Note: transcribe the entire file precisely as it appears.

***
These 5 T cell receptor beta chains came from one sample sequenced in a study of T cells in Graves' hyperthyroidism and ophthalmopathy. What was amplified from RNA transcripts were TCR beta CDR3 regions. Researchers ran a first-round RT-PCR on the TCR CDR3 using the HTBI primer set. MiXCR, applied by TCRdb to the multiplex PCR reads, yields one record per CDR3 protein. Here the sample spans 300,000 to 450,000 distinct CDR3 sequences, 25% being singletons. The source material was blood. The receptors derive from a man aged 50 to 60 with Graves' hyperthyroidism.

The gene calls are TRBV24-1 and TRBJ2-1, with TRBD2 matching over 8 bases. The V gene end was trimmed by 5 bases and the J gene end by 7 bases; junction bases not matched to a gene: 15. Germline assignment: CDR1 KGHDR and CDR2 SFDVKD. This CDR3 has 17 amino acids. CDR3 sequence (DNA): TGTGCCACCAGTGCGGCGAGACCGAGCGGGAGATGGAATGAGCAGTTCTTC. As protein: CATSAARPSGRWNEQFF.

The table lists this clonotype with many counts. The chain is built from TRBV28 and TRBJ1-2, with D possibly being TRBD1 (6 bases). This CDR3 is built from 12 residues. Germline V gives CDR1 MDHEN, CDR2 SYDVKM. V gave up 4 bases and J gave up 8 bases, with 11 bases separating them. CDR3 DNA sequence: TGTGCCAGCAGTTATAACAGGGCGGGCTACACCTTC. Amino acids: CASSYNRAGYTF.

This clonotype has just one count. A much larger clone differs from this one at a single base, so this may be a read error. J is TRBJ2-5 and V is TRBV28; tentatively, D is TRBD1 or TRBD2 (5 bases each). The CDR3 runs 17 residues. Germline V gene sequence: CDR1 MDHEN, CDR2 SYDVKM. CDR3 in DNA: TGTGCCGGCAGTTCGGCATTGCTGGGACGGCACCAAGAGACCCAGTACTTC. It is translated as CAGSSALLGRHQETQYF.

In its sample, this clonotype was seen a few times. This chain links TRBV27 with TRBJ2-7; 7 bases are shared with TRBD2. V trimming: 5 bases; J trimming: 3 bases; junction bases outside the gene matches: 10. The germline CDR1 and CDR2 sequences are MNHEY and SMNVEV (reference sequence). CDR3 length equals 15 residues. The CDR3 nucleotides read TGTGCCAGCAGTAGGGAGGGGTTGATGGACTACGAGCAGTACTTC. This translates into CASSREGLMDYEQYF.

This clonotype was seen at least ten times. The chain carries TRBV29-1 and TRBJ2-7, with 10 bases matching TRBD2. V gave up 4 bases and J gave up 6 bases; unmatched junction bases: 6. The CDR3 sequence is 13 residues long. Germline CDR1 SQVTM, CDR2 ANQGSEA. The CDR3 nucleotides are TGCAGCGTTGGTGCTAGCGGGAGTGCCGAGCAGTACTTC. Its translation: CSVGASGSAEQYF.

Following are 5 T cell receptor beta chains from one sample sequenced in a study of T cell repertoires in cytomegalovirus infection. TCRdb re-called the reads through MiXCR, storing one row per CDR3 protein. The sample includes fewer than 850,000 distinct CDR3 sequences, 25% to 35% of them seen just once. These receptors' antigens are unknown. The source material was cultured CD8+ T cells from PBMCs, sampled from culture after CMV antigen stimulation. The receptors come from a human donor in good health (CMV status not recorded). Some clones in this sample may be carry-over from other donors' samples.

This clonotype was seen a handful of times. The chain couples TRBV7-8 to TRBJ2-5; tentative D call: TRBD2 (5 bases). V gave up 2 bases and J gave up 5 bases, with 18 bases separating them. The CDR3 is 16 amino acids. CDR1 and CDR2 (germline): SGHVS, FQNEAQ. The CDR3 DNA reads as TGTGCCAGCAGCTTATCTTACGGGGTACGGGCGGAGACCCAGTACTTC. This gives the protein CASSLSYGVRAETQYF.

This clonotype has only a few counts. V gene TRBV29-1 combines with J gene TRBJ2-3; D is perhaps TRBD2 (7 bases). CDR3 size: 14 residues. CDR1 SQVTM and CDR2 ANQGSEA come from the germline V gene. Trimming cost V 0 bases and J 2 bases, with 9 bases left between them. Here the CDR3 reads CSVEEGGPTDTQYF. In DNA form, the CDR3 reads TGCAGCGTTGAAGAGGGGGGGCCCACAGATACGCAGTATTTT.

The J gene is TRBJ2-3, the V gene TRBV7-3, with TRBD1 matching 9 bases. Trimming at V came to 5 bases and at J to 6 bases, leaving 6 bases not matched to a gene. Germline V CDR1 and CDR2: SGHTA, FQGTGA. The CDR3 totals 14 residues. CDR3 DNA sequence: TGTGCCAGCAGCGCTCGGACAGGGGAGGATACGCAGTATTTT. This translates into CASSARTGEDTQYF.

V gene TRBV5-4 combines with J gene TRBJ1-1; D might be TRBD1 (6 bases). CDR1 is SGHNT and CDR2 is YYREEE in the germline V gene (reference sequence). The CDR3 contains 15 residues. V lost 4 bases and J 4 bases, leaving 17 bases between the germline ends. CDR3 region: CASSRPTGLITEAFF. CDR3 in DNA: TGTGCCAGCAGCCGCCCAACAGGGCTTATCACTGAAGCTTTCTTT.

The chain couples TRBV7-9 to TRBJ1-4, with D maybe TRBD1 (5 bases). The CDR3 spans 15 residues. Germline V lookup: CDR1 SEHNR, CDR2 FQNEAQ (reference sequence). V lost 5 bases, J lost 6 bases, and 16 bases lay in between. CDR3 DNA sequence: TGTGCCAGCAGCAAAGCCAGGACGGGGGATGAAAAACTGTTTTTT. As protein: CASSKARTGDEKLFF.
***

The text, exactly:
These 5 T cell receptor beta chains came from one sample sequenced in a study of T cells in Graves' hyperthyroidism and ophthalmopathy. What was amplified from RNA transcripts were TCR beta CDR3 regions. Researchers ran a first-round RT-PCR on the TCR CDR3 using the HTBI primer set. MiXCR, applied by TCRdb to the multiplex PCR reads, yields one record per CDR3 protein. Here the sample spans 300,000 to 450,000 distinct CDR3 sequences, 25% being singletons. The source material was blood. The receptors derive from a man aged 50 to 60 with Graves' hyperthyroidism.

The gene calls are TRBV24-1 and TRBJ2-1, with TRBD2 matching over 8 bases. The V gene end was trimmed by 5 bases and the J gene end by 7 bases; junction bases not matched to a gene: 15. Germline assignment: CDR1 KGHDR and CDR2 SFDVKD. This CDR3 has 17 amino acids. CDR3 sequence (DNA): TGTGCCACCAGTGCGGCGAGACCGAGCGGGAGATGGAATGAGCAGTTCTTC. As protein: CATSAARPSGRWNEQFF.

The table lists this clonotype with many counts. The chain is built from TRBV28 and TRBJ1-2, with D possibly being TRBD1 (6 bases). This CDR3 is built from 12 residues. Germline V gives CDR1 MDHEN, CDR2 SYDVKM. V gave up 4 bases and J gave up 8 bases, with 11 bases separating them. CDR3 DNA sequence: TGTGCCAGCAGTTATAACAGGGCGGGCTACACCTTC. Amino acids: CASSYNRAGYTF.

This clonotype has just one count. A much larger clone differs from this one at a single base, so this may be a read error. J is TRBJ2-5 and V is TRBV28; tentatively, D is TRBD1 or TRBD2 (5 bases each). The CDR3 runs 17 residues. Germline V gene sequence: CDR1 MDHEN, CDR2 SYDVKM. CDR3 in DNA: TGTGCCGGCAGTTCGGCATTGCTGGGACGGCACCAAGAGACCCAGTACTTC. It is translated as CAGSSALLGRHQETQYF.

In its sample, this clonotype was seen a few times. This chain links TRBV27 with TRBJ2-7; 7 bases are shared with TRBD2. V trimming: 5 bases; J trimming: 3 bases; junction bases outside the gene matches: 10. The germline CDR1 and CDR2 sequences are MNHEY and SMNVEV (reference sequence). CDR3 length equals 15 residues. The CDR3 nucleotides read TGTGCCAGCAGTAGGGAGGGGTTGATGGACTACGAGCAGTACTTC. This translates into CASSREGLMDYEQYF.

This clonotype was seen at least ten times. The chain carries TRBV29-1 and TRBJ2-7, with 10 bases matching TRBD2. V gave up 4 bases and J gave up 6 bases; unmatched junction bases: 6. The CDR3 sequence is 13 residues long. Germline CDR1 SQVTM, CDR2 ANQGSEA. The CDR3 nucleotides are TGCAGCGTTGGTGCTAGCGGGAGTGCCGAGCAGTACTTC. Its translation: CSVGASGSAEQYF.

Following are 5 T cell receptor beta chains from one sample sequenced in a study of T cell repertoires in cytomegalovirus infection. TCRdb re-called the reads through MiXCR, storing one row per CDR3 protein. The sample includes fewer than 850,000 distinct CDR3 sequences, 25% to 35% of them seen just once. These receptors' antigens are unknown. The source material was cultured CD8+ T cells from PBMCs, sampled from culture after CMV antigen stimulation. The receptors come from a human donor in good health (CMV status not recorded). Some clones in this sample may be carry-over from other donors' samples.

This clonotype was seen a handful of times. The chain couples TRBV7-8 to TRBJ2-5; tentative D call: TRBD2 (5 bases). V gave up 2 bases and J gave up 5 bases, with 18 bases separating them. The CDR3 is 16 amino acids. CDR1 and CDR2 (germline): SGHVS, FQNEAQ. The CDR3 DNA reads as TGTGCCAGCAGCTTATCTTACGGGGTACGGGCGGAGACCCAGTACTTC. This gives the protein CASSLSYGVRAETQYF.

This clonotype has only a few counts. V gene TRBV29-1 combines with J gene TRBJ2-3; D is perhaps TRBD2 (7 bases). CDR3 size: 14 residues. CDR1 SQVTM and CDR2 ANQGSEA come from the germline V gene. Trimming cost V 0 bases and J 2 bases, with 9 bases left between them. Here the CDR3 reads CSVEEGGPTDTQYF. In DNA form, the CDR3 reads TGCAGCGTTGAAGAGGGGGGGCCCACAGATACGCAGTATTTT.

The J gene is TRBJ2-3, the V gene TRBV7-3, with TRBD1 matching 9 bases. Trimming at V came to 5 bases and at J to 6 bases, leaving 6 bases not matched to a gene. Germline V CDR1 and CDR2: SGHTA, FQGTGA. The CDR3 totals 14 residues. CDR3 DNA sequence: TGTGCCAGCAGCGCTCGGACAGGGGAGGATACGCAGTATTTT. This translates into CASSARTGEDTQYF.

V gene TRBV5-4 combines with J gene TRBJ1-1; D might be TRBD1 (6 bases). CDR1 is SGHNT and CDR2 is YYREEE in the germline V gene (reference sequence). The CDR3 contains 15 residues. V lost 4 bases and J 4 bases, leaving 17 bases between the germline ends. CDR3 region: CASSRPTGLITEAFF. CDR3 in DNA: TGTGCCAGCAGCCGCCCAACAGGGCTTATCACTGAAGCTTTCTTT.

The chain couples TRBV7-9 to TRBJ1-4, with D maybe TRBD1 (5 bases). The CDR3 spans 15 residues. Germline V lookup: CDR1 SEHNR, CDR2 FQNEAQ (reference sequence). V lost 5 bases, J lost 6 bases, and 16 bases lay in between. CDR3 DNA sequence: TGTGCCAGCAGCAAAGCCAGGACGGGGGATGAAAAACTGTTTTTT. As protein: CASSKARTGDEKLFF.